Longevity landed Carlton Fisk and Tony Perez in the Baseball Hall of Fame, but one game defined their careers. Twenty-five years after the Reds and Red Sox played in the 1975 World Series, baseball will celebrate one of its greatest moments when two of the series' heroes are inducted at Cooperstown this weekend. Former Cincinnati manager Sparky Anderson, who was elected by the Veterans Committee, and longtime Reds announcer Marty Brennaman, who will receive the Ford C.
SPORTS
January 12, 2000 | LARRY STEWART, TIMES STAFF WRITER
Carlton Fisk and Tony Perez were elected to baseball's Hall of Fame on Tuesday, and for the ninth time former Dodger Steve Garvey fell short of the necessary votes. But Garvey, who finished sixth in the voting by the Baseball Writers Assn. of America, hasn't given up hope. "I'm an optimist," he said. "Maybe the fact that Tony Perez made it and his numbers and mine are comparable will help." Perez made it in his ninth year of eligibility. The two first basemen did have similar careers.
SPORTS
November 23, 1997 | MIKE PENNER
Besides following in the media-friendly footsteps of Davey Johnson, what will be Ray Miller's biggest obstacle as manager of the Baltimore Orioles? Cal Ripken Jr. So contends Peter Gammons of the Boston Globe, who writes: "While Miller is a terrific pitching coach, he had a bad time managing in Minnesota and will have nothing but problems with Cal Ripken. "Cal is a non-pitcher guy.
SPORTS
June 29, 1993 | From Associated Press
Carlton Fisk, who hit one of baseball's most memorable home runs and went on to catch more games than any major leaguer, was released Monday by the Chicago White Sox. The move was long expected because of the 45-year-old's feud with management over his diminished playing time. "I know a bunch of fans out there and some people will be upset with me, but my job here is to win," said Ron Schueler, White Sox general manager. "Maybe we were a little bit unfair.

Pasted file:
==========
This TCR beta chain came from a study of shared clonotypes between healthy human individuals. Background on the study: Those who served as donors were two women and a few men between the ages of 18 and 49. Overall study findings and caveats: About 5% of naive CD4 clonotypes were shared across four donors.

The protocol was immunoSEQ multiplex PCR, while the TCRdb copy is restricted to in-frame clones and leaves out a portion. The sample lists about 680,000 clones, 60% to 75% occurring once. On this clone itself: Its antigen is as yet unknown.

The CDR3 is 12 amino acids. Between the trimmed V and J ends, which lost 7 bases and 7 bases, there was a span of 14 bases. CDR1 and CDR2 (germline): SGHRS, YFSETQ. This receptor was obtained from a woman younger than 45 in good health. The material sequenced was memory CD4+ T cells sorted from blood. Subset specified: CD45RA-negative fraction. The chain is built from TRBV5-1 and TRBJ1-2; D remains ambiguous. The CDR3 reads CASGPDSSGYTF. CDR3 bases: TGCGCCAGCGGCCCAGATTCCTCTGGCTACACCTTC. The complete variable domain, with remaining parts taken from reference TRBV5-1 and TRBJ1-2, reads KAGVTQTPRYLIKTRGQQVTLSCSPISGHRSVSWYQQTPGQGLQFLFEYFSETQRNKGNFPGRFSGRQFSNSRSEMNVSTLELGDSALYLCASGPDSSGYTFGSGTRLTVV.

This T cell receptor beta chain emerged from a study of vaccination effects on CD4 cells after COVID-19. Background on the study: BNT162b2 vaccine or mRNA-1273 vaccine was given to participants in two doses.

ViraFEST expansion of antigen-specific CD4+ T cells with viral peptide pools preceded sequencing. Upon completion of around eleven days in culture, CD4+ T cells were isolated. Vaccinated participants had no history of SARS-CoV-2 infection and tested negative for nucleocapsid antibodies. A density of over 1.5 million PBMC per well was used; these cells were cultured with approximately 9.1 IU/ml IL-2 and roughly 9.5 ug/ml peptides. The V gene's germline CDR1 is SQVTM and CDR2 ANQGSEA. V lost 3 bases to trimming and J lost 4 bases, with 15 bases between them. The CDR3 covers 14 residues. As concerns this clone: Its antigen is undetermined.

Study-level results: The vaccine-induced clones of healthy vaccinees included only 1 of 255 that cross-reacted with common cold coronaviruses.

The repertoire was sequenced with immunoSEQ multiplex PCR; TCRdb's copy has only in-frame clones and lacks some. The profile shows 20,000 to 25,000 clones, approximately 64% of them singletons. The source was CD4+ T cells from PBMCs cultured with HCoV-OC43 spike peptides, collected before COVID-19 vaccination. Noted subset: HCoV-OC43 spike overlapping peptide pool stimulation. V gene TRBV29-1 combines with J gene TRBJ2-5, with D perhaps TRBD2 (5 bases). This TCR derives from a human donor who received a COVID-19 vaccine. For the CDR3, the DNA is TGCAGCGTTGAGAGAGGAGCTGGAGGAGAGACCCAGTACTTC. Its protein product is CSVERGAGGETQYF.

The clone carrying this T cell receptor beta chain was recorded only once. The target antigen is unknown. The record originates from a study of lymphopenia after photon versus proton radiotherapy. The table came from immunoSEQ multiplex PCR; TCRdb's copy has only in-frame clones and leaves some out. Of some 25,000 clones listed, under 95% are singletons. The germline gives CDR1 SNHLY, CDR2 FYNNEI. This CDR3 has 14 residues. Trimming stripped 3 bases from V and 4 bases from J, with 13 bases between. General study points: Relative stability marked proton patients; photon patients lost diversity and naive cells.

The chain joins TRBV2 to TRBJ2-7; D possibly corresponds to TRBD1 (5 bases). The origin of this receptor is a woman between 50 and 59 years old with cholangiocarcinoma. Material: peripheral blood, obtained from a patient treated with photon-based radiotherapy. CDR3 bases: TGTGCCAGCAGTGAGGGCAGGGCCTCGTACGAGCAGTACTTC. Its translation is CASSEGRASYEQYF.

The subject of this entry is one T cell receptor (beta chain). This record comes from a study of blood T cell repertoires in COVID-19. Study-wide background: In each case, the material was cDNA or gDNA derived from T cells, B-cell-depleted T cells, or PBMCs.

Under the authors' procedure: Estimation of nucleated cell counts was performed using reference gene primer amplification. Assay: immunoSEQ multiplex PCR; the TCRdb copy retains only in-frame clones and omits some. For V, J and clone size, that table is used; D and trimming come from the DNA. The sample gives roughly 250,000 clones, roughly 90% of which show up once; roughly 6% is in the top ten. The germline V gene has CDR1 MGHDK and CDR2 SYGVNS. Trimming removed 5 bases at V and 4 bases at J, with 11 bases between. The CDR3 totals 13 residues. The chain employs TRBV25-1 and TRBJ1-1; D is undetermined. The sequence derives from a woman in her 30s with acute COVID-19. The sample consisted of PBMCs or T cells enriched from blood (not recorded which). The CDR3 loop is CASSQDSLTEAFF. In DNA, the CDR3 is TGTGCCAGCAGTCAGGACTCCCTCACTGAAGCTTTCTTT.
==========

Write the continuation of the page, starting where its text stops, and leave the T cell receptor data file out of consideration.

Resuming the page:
SPORTS
June 23, 1993 | From Associated Press
Carlton Fisk, saying he hoped to be remembered for doing his best, was honored Tuesday night by fans and his Chicago White Sox teammates before breaking the major league record for games caught. With his family, parents and friends present in Chicago for "Carlton Fisk Night," he then squatted behind the plate and caught a pitch from Alex Fernandez for game No. 2,226. The White Sox won, 3-2, handing the Rangers their fifth consecutive loss.
SPORTS
June 22, 1993 | MIKE DiGIOVANNA, TIMES STAFF WRITER
The Chicago White Sox will honor 45-year-old catcher Carlton Fisk in a ceremony before tonight's game against the Texas Rangers in Comiskey Park. There will probably be a speech by a former teammate or coach, and a club official promised "a few surprises," but don't expect the team to retire his number. Unless Fisk agrees to retire with it. To many, Fisk, who tied Bob Boone's major league record of 2,225 games caught Monday night, has been a symbol of durability, perseverance and hard work.
SPORTS
May 22, 1993 | GENE WOJCIECHOWSKI
At lunch recently in Boston, Chicago White Sox catcher Carlton Fisk, Jack Sands, Fisk's agent; two of Sands' employees and a sportswriter were treated to an unusual display of loyalty. According to Dave Nightingale of the Sporting News, Sands reached for the $70 tab, only to find that waiter J.T. Thorne had beaten him to the bill. "This one's on me," Thorne said. Sands asked if the manager of the restaurant was taking care of the check. "No sir," Thorne said. "I am. This one's on me."
SPORTS
May 15, 1993 | DAVE NIGHTINGALE, SPORTING NEWS
It seems as if Carlton Fisk lives on an island when he comes to Chicago's Comiskey Park, his home away from home. His dressing cubicle is back in the farthest corner of the spacious clubhouse--far behind the Ping-Pong table where the Joey Coras and Ron Karkovices frolic away the pregame hours; back there next to the secrecy of the trainer's room and the solitude of the weight room; back there as far from personal contact as you can get.